Invisible Hits : David Bowie’s Early Rarities

For many listeners, the David Bowie odyssey begins in earnest with his 1969 hit single “Space Oddity.” And for the most part, Bowie himself went along with this timeline, only rarely referencing his early work. But the late musician spent a good half-decade on the margins of the British music scene before Major Tom soared into orbit.

While few would suggest that there are any lost masterpieces lurking amidst Bowie’s juvenilia, there’s a wealth of interesting material to dig into, showing how this ever-changeable artist was chasing the zeitgeist right from the very start. It might be hard to hear just how he developed into the most trailblazing rock star of the 1970s in the tracks selected below … but he always was unpredictable, wasn’t he?

“Liza Jane” – Davie Jones with the King Bees


“I used to dream of being Mick Jagger,” Bowie once said. His first recorded attempt to make that dream come true can be heard on this Stones-y single’s A-side, released in mid-1964, when Bowie was just 17 years old. Based around the New Orleans jazz standard “Lil Liza Jane,” the song is a fun romp—and perfectly inconsequential. But Bowie’s committed (and yes, very Jagger-inspired) vocal gives a glimmer of good things to come. Young Davie Jones’ alto sax stylings? Not so much.

“Can’t Help Thinking About Me” – David Bowie With the Lower Third

The King Bees didn’t last long, but Bowie was just getting started. In 1965, he signed with Pye Records, best known as the the Kinks’ label. And this Bowie original does sound like it was written under Ray Davies’ spell, with a sharp, semi-satirical lyric and a very catchy chorus. Bowie had an abiding fondness for “Can’t Help Thinking About Me,” it seems, reviving it for a time in the late 1990s and early 2000s, and including it on the recent Nothing Has Changed collection. A lovely slice of mid ’60s mod-pop.

“I’m Waiting for the Man” – David Bowie with The Riot Squad

Bowie found a new songwriting idol in late 1966, when his then-manager handed him a pre-release acetate of The Velvet Underground & Nico (acquired directly from Andy Warhol himself). “Everything I both felt and didn’t know about rock music was opened to me,” Bowie said of hearing the VU’s epochal debut LP. In short order, he recorded what is likely the very first Velvet Underground cover: a still-unreleased, slightly tame demo of “I’m Waiting for the Man.” He gets points for being (way) ahead of the curve, but Bowie’s “Man” is a bit of a miss. He’d tackle the tune more convincingly later on the BBC in 1970 and with the Spiders From Mars in 1972—and even performed it one last time in 1997 with Lou Reed lending a helping hand.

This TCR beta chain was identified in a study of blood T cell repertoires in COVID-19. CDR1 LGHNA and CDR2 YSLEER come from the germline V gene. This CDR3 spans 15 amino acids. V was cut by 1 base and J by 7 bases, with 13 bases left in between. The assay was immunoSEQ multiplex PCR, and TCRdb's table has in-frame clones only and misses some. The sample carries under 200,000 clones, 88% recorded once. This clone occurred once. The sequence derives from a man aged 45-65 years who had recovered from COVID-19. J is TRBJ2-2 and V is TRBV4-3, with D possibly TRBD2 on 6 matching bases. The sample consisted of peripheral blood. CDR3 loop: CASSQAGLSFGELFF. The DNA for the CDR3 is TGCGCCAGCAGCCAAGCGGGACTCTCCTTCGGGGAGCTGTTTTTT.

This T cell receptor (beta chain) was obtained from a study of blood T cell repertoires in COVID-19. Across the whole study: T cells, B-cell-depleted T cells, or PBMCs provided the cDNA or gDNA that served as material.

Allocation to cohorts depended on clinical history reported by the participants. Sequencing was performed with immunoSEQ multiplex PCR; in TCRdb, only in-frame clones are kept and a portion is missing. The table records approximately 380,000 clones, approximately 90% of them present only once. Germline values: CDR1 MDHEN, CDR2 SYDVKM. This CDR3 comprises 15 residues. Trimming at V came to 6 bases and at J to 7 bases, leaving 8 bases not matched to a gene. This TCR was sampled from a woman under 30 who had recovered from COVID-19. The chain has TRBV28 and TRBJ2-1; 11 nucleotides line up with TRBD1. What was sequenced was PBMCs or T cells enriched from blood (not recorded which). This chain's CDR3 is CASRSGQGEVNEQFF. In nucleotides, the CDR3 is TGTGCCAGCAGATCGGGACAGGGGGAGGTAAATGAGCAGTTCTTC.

“Little Toy Soldier” – David Bowie With the Riot Squad

While this supremely strange, sound effects-laden 1967 curiosity is not a Velvets cover, per se, the lyrics do quote liberally from “Venus in Furs,” Reed’s ode to S&M. Bowie doesn’t seem to be taking his tale of whips’n’bondage very seriously, however, dispensing with “Venus”‘ high drama and replacing it with high camp. “Little Toy Soldier” is by no means a great effort, but it does point the way to some of Bowie’s later, kinkier works.

“Letter to Hermione” – David Bowie With John Hutchinson

A spare home demo from 1969, the lilting “Letter to Hermione” is as precious as its title suggests. But it’s also downright gorgeous, a lovelorn ballad worthy of Joni Mitchell that’s enhanced by the lo-fi nature of the recording. “I care for no one else but you,” Bowie sings in his most fragile voice. “I tear my soul to cease the pain.” “Hermione” would later show up on the Space Oddity LP in 1969, but Bowie’s tender performance here carries with it an otherworldly charm.

“Let Me Sleep Beside You” – David Bowie

Is that you, David? This song, recorded in late 1967 (but left unreleased until 1970), is a good place to end, since it is features one of the most recognizably “David Bowie” vocals of his early years. “Let Me Sleep Beside You” is the singer’s first collaboration with Tony Visconti, kicking off a fruitful relationship that would last right up to the end, with the producer manning the boards one last time on Blackstar. The song’s lusty lyrics offer a somewhat rote come-on, but Bowie’s oddly bewitching voice is what sticks with you the most, an arrestingly weird sound amidst fuzz guitars and ornate orchestral accents. The genius hasn’t quite emerged, but he’s lurking in the shadows.

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